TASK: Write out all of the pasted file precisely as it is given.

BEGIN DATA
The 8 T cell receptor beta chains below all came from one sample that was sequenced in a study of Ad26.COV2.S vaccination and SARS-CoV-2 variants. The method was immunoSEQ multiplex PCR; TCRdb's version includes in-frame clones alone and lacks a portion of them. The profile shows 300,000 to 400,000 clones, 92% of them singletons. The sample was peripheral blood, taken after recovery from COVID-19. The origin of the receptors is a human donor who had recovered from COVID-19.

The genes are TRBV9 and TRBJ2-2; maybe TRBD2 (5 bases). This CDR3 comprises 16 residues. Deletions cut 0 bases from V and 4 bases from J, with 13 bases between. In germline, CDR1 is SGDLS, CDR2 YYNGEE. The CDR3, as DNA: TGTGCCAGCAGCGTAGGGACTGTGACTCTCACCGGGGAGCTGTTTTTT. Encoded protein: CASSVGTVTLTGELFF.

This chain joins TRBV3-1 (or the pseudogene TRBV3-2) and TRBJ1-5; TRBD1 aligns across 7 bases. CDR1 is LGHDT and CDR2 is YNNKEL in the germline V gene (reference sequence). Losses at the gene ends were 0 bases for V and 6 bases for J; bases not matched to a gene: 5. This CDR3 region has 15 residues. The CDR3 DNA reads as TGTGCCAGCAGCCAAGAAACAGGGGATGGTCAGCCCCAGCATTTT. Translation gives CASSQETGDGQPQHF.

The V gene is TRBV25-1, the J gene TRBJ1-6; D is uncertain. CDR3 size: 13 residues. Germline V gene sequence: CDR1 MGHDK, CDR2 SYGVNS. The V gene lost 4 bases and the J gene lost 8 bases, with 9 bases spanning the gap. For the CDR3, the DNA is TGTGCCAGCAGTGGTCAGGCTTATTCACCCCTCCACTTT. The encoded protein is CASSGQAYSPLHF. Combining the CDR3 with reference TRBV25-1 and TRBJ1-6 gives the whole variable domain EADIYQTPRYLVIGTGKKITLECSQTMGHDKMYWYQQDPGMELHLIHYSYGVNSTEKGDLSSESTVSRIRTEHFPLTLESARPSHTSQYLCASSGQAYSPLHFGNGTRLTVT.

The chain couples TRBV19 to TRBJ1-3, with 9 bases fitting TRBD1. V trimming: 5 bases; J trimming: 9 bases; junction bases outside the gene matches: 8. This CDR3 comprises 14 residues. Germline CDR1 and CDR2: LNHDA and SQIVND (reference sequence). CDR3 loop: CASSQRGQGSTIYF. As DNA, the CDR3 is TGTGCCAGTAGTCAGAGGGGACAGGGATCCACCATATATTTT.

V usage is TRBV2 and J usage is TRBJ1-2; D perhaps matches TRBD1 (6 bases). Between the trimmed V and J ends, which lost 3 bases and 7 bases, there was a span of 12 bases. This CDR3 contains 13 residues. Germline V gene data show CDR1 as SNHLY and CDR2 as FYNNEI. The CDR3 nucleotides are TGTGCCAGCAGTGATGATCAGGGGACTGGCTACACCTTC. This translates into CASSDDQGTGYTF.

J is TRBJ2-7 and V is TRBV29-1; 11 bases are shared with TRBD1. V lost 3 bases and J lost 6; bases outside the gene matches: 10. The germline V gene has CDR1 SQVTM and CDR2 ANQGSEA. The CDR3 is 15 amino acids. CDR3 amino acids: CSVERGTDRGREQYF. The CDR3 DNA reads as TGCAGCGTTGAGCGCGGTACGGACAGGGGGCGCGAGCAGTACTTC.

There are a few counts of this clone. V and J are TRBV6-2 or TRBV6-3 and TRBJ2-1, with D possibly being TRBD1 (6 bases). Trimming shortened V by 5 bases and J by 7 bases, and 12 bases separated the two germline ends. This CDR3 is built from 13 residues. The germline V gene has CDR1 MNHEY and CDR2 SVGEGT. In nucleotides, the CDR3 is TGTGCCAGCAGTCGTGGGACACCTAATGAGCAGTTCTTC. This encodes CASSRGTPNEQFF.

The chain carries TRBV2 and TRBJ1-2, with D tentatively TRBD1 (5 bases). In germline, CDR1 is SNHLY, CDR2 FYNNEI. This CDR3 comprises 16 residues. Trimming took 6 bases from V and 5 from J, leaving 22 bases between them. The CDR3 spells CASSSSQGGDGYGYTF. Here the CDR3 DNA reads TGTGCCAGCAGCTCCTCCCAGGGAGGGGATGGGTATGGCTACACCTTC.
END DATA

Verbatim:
The 8 T cell receptor beta chains below all came from one sample that was sequenced in a study of Ad26.COV2.S vaccination and SARS-CoV-2 variants. The method was immunoSEQ multiplex PCR; TCRdb's version includes in-frame clones alone and lacks a portion of them. The profile shows 300,000 to 400,000 clones, 92% of them singletons. The sample was peripheral blood, taken after recovery from COVID-19. The origin of the receptors is a human donor who had recovered from COVID-19.

The genes are TRBV9 and TRBJ2-2; maybe TRBD2 (5 bases). This CDR3 comprises 16 residues. Deletions cut 0 bases from V and 4 bases from J, with 13 bases between. In germline, CDR1 is SGDLS, CDR2 YYNGEE. The CDR3, as DNA: TGTGCCAGCAGCGTAGGGACTGTGACTCTCACCGGGGAGCTGTTTTTT. Encoded protein: CASSVGTVTLTGELFF.

This chain joins TRBV3-1 (or the pseudogene TRBV3-2) and TRBJ1-5; TRBD1 aligns across 7 bases. CDR1 is LGHDT and CDR2 is YNNKEL in the germline V gene (reference sequence). Losses at the gene ends were 0 bases for V and 6 bases for J; bases not matched to a gene: 5. This CDR3 region has 15 residues. The CDR3 DNA reads as TGTGCCAGCAGCCAAGAAACAGGGGATGGTCAGCCCCAGCATTTT. Translation gives CASSQETGDGQPQHF.

The V gene is TRBV25-1, the J gene TRBJ1-6; D is uncertain. CDR3 size: 13 residues. Germline V gene sequence: CDR1 MGHDK, CDR2 SYGVNS. The V gene lost 4 bases and the J gene lost 8 bases, with 9 bases spanning the gap. For the CDR3, the DNA is TGTGCCAGCAGTGGTCAGGCTTATTCACCCCTCCACTTT. The encoded protein is CASSGQAYSPLHF. Combining the CDR3 with reference TRBV25-1 and TRBJ1-6 gives the whole variable domain EADIYQTPRYLVIGTGKKITLECSQTMGHDKMYWYQQDPGMELHLIHYSYGVNSTEKGDLSSESTVSRIRTEHFPLTLESARPSHTSQYLCASSGQAYSPLHFGNGTRLTVT.

The chain couples TRBV19 to TRBJ1-3, with 9 bases fitting TRBD1. V trimming: 5 bases; J trimming: 9 bases; junction bases outside the gene matches: 8. This CDR3 comprises 14 residues. Germline CDR1 and CDR2: LNHDA and SQIVND (reference sequence). CDR3 loop: CASSQRGQGSTIYF. As DNA, the CDR3 is TGTGCCAGTAGTCAGAGGGGACAGGGATCCACCATATATTTT.

V usage is TRBV2 and J usage is TRBJ1-2; D perhaps matches TRBD1 (6 bases). Between the trimmed V and J ends, which lost 3 bases and 7 bases, there was a span of 12 bases. This CDR3 contains 13 residues. Germline V gene data show CDR1 as SNHLY and CDR2 as FYNNEI. The CDR3 nucleotides are TGTGCCAGCAGTGATGATCAGGGGACTGGCTACACCTTC. This translates into CASSDDQGTGYTF.

J is TRBJ2-7 and V is TRBV29-1; 11 bases are shared with TRBD1. V lost 3 bases and J lost 6; bases outside the gene matches: 10. The germline V gene has CDR1 SQVTM and CDR2 ANQGSEA. The CDR3 is 15 amino acids. CDR3 amino acids: CSVERGTDRGREQYF. The CDR3 DNA reads as TGCAGCGTTGAGCGCGGTACGGACAGGGGGCGCGAGCAGTACTTC.

There are a few counts of this clone. V and J are TRBV6-2 or TRBV6-3 and TRBJ2-1, with D possibly being TRBD1 (6 bases). Trimming shortened V by 5 bases and J by 7 bases, and 12 bases separated the two germline ends. This CDR3 is built from 13 residues. The germline V gene has CDR1 MNHEY and CDR2 SVGEGT. In nucleotides, the CDR3 is TGTGCCAGCAGTCGTGGGACACCTAATGAGCAGTTCTTC. This encodes CASSRGTPNEQFF.

The chain carries TRBV2 and TRBJ1-2, with D tentatively TRBD1 (5 bases). In germline, CDR1 is SNHLY, CDR2 FYNNEI. This CDR3 comprises 16 residues. Trimming took 6 bases from V and 5 from J, leaving 22 bases between them. The CDR3 spells CASSSSQGGDGYGYTF. Here the CDR3 DNA reads TGTGCCAGCAGCTCCTCCCAGGGAGGGGATGGGTATGGCTACACCTTC.